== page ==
Cows: the inside story

Cattle are ruminants, which means the digestive system has four compartments.

This week we continue our series on basic farming facts to better understand the animals and crops we work with. This week we look at cows. Cows are herbivores. This means they don’t eat meat – only plants and grass. A cow’s mouth is adapted for grazing: the top part is a hard pad and the bottom part is a row of flat-topped teeth. The cow tears grass from the land and grinds it between the two mouth parts.

Cows swallow their food without chewing it much at first. Later, they regurgitate (bring up) a “cud” – a lump of food that was chewed earlier – and chew it again. The digestive system of a cow has four compartments:

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Rumen: This, the largest stomach, can hold up to 190l of half-digested food. Bacteria in the rumen soften and digest the food and provide protein for the animal.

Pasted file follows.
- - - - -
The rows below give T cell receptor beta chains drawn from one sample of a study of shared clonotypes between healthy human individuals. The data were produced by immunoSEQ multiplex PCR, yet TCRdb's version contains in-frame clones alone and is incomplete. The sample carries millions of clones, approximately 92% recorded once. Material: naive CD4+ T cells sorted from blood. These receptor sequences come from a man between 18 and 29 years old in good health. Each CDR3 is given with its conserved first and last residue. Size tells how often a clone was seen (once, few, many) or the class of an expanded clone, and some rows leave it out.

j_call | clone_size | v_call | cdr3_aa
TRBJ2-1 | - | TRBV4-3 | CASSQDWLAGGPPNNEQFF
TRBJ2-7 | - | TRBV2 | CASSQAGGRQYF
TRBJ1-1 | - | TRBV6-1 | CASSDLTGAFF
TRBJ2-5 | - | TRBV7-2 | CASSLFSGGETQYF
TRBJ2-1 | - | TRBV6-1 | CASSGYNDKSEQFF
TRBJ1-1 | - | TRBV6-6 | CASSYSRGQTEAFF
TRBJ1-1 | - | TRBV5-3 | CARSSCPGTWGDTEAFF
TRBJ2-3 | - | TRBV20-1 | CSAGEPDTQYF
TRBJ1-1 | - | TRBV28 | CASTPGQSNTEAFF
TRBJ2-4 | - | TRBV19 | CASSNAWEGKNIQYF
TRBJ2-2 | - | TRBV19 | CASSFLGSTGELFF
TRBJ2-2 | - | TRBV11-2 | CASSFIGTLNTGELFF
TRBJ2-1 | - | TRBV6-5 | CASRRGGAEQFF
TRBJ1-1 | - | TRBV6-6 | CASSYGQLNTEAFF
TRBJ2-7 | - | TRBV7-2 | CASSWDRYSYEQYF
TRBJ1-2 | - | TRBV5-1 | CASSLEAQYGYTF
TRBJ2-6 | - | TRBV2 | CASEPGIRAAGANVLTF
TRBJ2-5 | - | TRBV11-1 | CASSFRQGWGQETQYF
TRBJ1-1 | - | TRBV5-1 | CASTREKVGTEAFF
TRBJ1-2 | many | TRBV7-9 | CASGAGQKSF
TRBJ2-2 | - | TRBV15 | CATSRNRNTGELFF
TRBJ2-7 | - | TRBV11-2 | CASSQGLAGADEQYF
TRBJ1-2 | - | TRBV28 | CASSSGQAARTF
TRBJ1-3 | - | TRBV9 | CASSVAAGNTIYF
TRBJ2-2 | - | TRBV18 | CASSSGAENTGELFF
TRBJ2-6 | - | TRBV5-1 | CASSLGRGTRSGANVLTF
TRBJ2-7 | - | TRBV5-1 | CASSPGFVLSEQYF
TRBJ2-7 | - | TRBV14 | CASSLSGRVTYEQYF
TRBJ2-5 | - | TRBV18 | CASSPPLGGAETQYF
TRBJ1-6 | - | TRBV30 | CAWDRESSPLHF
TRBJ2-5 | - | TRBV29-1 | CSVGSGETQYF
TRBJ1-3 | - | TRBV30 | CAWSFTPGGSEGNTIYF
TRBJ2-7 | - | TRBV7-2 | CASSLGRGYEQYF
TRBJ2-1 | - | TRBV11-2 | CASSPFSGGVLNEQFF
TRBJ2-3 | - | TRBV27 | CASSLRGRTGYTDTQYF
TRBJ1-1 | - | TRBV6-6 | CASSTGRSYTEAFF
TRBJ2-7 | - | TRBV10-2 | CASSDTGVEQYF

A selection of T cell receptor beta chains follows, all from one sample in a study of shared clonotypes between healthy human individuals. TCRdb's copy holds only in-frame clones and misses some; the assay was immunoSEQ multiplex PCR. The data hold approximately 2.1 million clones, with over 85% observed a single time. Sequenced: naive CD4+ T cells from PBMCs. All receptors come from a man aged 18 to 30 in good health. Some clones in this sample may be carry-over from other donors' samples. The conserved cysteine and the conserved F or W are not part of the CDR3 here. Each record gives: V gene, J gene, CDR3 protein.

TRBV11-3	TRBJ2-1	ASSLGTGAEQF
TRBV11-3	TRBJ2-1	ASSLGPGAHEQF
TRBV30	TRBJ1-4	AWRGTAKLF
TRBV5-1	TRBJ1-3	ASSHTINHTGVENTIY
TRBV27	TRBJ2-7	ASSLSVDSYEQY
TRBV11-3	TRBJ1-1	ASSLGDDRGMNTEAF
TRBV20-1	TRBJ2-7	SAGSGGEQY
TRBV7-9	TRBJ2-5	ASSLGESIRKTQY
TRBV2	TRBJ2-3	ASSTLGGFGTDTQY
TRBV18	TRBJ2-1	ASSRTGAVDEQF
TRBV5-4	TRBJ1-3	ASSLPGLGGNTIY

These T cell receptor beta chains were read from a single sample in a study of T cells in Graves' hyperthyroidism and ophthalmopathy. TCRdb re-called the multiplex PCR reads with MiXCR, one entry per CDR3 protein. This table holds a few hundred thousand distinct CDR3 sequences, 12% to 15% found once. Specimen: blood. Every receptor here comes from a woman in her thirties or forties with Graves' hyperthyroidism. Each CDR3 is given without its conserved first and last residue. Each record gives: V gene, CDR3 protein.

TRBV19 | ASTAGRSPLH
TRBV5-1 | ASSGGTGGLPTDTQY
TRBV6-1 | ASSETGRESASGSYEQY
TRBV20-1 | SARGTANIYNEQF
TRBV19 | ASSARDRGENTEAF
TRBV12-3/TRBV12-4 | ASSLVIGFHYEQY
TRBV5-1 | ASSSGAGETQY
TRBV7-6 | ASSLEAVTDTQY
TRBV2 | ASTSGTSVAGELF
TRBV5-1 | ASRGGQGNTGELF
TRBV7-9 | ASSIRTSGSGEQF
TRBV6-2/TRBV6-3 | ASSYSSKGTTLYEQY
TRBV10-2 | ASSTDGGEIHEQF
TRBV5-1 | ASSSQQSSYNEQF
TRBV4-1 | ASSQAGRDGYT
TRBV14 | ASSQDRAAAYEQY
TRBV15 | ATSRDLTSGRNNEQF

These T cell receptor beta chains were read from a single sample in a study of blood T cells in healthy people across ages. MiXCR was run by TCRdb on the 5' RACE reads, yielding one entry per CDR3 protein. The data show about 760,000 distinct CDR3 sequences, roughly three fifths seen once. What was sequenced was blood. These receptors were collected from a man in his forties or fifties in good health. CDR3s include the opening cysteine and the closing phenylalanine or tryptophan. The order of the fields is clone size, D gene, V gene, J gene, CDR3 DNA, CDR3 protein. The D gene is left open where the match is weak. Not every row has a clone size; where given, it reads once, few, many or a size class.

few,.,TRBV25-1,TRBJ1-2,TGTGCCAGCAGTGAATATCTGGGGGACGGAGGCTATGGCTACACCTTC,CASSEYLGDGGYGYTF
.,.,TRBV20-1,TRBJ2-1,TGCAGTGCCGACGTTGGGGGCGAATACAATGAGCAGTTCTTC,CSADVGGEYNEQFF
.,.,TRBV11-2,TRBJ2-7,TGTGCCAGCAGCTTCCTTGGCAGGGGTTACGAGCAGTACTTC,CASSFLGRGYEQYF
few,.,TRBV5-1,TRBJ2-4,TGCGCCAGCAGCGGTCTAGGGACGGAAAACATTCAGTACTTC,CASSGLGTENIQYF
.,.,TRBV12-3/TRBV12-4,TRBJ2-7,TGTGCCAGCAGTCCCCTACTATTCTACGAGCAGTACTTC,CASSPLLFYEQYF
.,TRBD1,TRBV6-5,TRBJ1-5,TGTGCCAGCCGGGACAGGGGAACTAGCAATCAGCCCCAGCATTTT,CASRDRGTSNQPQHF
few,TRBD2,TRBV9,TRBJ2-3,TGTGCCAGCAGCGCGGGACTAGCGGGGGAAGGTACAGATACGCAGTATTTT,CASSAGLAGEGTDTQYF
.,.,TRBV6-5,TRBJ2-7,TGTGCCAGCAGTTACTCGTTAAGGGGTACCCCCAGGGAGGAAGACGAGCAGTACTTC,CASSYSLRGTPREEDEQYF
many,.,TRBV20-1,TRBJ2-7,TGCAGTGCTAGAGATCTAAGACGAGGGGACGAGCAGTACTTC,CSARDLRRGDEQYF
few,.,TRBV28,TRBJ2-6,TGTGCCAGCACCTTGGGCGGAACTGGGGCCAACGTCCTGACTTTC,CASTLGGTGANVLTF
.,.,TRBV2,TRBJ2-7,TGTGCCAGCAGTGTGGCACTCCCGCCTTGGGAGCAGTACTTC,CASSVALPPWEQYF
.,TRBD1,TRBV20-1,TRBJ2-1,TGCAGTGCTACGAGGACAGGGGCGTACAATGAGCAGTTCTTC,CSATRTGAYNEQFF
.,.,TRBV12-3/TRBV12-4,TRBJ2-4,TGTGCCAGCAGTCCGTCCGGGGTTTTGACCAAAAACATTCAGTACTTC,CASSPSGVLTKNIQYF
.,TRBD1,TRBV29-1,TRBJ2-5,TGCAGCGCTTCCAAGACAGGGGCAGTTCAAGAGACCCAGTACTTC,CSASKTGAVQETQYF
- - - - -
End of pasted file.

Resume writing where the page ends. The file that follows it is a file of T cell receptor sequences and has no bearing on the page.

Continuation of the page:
Recticulum: The inside of this stomach has many small compartments. When eaten by humans it’s called “tripe”. The swallowed grass passes from the rumen to the reticulum, where it’s softened into small, thick pieces of cud. These are regurgitated to the cow’s mouth and chewed well before being swallowed permanently.

Omasum: This acts as a filter for the food and helps break down the cud.

Abomasum: This is like a human’s stomach and is connected to the intestines. Here, the food is digested by stomach juices, producing nutrients that go into the bloodstream. The rest goes through the intestines to produce dung.

Source: Animal Corner (